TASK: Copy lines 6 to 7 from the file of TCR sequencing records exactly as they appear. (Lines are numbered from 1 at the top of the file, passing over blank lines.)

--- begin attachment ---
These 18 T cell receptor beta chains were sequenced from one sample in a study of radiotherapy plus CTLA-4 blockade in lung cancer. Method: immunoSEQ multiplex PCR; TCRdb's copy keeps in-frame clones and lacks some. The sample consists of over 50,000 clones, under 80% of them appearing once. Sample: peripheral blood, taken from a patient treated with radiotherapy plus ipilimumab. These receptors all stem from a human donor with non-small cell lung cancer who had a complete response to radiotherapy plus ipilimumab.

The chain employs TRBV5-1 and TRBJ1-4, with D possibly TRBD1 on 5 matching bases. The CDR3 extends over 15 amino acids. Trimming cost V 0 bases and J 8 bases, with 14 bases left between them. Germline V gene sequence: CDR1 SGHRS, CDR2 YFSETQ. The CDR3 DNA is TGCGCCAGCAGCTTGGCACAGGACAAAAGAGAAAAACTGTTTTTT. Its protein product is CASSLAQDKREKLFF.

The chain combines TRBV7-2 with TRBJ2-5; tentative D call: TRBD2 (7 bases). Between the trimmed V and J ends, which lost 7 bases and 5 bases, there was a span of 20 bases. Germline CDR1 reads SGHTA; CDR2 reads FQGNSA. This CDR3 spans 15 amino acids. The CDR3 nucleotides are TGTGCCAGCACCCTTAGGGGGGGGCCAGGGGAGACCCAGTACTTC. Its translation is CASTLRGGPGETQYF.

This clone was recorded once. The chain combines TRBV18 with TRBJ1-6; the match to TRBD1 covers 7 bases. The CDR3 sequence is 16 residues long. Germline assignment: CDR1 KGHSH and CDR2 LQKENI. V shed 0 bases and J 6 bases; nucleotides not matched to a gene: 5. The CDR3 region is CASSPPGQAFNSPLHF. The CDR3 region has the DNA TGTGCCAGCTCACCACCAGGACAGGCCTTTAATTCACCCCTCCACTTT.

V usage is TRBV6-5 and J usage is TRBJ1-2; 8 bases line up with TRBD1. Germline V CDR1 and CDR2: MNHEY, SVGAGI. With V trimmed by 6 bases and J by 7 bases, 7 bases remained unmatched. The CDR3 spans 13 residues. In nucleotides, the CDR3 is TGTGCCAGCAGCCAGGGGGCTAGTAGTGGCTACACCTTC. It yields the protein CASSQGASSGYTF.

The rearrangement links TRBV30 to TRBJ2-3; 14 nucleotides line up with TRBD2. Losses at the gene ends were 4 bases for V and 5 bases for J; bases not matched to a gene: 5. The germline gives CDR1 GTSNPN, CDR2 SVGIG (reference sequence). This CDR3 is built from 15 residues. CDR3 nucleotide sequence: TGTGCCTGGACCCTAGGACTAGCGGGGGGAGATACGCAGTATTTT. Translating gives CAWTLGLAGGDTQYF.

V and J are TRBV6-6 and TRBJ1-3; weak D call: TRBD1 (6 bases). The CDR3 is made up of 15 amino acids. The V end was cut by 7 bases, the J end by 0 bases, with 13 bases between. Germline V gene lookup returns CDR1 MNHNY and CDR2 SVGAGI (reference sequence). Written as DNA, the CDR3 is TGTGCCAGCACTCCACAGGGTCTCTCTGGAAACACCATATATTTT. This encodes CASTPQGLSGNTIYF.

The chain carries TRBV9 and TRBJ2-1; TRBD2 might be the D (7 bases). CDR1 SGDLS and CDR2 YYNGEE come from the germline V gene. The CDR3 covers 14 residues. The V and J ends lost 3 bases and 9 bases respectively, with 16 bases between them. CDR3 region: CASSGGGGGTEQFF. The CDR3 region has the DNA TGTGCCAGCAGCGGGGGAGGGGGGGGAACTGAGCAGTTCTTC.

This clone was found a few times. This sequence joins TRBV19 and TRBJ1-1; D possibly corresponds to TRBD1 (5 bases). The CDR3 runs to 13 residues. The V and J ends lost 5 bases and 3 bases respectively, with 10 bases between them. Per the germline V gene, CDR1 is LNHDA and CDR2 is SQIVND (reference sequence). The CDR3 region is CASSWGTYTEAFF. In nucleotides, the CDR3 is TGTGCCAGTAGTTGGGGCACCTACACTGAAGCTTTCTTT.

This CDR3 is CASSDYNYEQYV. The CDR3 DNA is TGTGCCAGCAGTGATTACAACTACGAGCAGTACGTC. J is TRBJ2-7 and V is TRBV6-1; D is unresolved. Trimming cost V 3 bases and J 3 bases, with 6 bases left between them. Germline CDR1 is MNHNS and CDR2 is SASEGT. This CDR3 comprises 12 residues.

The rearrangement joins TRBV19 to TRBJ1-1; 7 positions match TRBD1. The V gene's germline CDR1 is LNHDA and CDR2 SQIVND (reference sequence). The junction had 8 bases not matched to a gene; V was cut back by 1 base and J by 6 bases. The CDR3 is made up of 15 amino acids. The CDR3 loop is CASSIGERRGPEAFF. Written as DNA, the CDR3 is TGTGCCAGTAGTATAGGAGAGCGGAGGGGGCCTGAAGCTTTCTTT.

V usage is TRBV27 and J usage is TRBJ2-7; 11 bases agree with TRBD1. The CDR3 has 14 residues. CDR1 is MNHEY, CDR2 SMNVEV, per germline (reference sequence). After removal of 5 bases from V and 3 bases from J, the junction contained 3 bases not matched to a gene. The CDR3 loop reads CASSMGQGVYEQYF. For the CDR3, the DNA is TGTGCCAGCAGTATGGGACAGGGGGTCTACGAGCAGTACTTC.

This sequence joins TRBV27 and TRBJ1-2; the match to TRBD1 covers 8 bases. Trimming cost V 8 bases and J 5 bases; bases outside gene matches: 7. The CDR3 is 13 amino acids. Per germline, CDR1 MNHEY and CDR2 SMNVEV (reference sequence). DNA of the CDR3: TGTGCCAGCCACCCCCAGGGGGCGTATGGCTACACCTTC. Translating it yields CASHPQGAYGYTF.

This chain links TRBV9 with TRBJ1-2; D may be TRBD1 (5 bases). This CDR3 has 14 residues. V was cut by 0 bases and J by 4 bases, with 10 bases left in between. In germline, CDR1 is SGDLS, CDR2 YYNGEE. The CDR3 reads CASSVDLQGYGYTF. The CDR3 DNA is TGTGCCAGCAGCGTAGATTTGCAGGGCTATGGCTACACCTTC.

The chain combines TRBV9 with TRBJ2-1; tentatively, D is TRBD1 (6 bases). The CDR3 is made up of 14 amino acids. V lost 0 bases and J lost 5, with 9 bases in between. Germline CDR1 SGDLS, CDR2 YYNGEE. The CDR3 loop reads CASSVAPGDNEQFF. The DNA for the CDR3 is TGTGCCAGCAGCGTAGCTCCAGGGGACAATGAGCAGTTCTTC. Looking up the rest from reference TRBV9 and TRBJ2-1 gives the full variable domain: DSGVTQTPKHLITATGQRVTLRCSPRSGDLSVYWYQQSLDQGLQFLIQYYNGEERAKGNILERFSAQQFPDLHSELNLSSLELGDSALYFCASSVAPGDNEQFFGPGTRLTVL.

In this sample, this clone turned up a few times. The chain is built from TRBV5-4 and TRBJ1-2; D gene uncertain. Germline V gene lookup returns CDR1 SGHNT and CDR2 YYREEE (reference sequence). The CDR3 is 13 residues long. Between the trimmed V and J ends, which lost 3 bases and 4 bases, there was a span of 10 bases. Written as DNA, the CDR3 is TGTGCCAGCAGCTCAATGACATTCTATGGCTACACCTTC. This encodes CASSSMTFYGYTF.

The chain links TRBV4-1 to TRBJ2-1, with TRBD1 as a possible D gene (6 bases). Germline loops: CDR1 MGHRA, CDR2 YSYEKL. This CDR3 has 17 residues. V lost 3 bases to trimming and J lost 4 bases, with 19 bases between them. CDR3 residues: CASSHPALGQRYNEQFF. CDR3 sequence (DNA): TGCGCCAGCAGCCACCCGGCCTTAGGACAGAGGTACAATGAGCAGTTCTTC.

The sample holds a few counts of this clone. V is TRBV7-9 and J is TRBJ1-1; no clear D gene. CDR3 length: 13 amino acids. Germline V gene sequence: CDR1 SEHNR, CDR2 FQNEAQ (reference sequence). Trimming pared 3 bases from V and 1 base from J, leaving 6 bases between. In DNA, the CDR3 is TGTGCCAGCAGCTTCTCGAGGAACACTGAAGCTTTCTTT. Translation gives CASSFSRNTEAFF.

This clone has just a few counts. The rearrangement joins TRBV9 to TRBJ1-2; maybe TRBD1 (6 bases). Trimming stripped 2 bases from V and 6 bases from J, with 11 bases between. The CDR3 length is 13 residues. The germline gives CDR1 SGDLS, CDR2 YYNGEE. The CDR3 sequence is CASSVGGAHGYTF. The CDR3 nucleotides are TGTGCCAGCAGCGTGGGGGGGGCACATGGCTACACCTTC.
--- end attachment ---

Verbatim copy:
The rearrangement links TRBV30 to TRBJ2-3; 14 nucleotides line up with TRBD2. Losses at the gene ends were 4 bases for V and 5 bases for J; bases not matched to a gene: 5. The germline gives CDR1 GTSNPN, CDR2 SVGIG (reference sequence). This CDR3 is built from 15 residues. CDR3 nucleotide sequence: TGTGCCTGGACCCTAGGACTAGCGGGGGGAGATACGCAGTATTTT. Translating gives CAWTLGLAGGDTQYF.

V and J are TRBV6-6 and TRBJ1-3; weak D call: TRBD1 (6 bases). The CDR3 is made up of 15 amino acids. The V end was cut by 7 bases, the J end by 0 bases, with 13 bases between. Germline V gene lookup returns CDR1 MNHNY and CDR2 SVGAGI (reference sequence). Written as DNA, the CDR3 is TGTGCCAGCACTCCACAGGGTCTCTCTGGAAACACCATATATTTT. This encodes CASTPQGLSGNTIYF.